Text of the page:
Over the past 12 months through June, a record $357.8 billion has poured into equity exchange-traded funds (ETFs), led by $236.2 billion going into domestic ETFs and $121.6 billion going into ETFs that invest globally. All three inflows are at, or near, recent record highs. Admittedly, some of these inflows came from equity mutual fund outflows, particularly from domestic ones. However, that could be the call of the wild convincing investors that the stock market is going higher regardless, so they are ditching managed funds for passive ones with cheaper management fees. Consider the following developments:

(1) For a few dollars less. Apparently, Fidelity Investments has heard the call of the wild. The provider of both active and index investment products is lowering fees on 14 of its 20 stock and bond mutual funds as of August 1. The average expenses across Fidelity’s stock and bond index fund lineup will decrease to 9.9 basis points, down from 11.0 basis points. The expense reductions are expected to save current shareholders approximately $18 million annually, Fidelity said.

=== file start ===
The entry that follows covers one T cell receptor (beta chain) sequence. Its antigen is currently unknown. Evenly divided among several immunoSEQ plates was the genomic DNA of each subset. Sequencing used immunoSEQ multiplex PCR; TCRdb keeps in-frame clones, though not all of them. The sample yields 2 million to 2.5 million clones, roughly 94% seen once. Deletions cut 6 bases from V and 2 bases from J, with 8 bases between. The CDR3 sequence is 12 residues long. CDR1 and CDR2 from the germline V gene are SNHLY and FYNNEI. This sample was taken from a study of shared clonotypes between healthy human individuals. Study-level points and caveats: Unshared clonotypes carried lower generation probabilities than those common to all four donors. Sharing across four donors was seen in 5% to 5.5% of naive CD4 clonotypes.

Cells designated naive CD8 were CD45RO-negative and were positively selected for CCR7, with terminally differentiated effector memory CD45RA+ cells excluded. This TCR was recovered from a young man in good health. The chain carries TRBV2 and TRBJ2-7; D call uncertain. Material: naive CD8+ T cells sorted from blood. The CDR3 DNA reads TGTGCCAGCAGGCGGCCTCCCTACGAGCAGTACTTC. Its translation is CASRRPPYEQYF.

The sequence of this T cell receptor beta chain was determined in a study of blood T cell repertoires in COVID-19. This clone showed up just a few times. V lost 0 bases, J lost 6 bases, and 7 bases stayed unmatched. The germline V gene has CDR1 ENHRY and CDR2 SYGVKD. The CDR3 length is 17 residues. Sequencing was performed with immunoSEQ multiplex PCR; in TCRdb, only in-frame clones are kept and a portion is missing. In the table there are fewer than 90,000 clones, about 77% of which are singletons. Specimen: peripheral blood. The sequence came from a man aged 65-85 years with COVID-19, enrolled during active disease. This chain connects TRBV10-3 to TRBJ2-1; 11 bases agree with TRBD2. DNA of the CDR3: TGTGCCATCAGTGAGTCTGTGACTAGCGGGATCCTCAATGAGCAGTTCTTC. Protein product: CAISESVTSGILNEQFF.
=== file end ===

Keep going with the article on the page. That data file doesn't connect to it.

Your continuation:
(2) Gold rush. In a July 18 earnings conference call, Walt Bettinger, the CEO of Charles Schwab, said, “Strong client engagement and demand for our contemporary approach to wealth management have led to business momentum that ranks among the most powerful in Schwab’s history. Equity markets touched all-time highs during the second quarter, volatility remained largely contained, short-term interest rates rose further, and clients benefited from the full extent of the strategic pricing moves we announced in February. Against this backdrop, clients opened more than 350,000 new brokerage accounts during the second quarter, bringing year-to-date new accounts to 719,000—up 34% from a year ago and our strongest first half total in seventeen years.”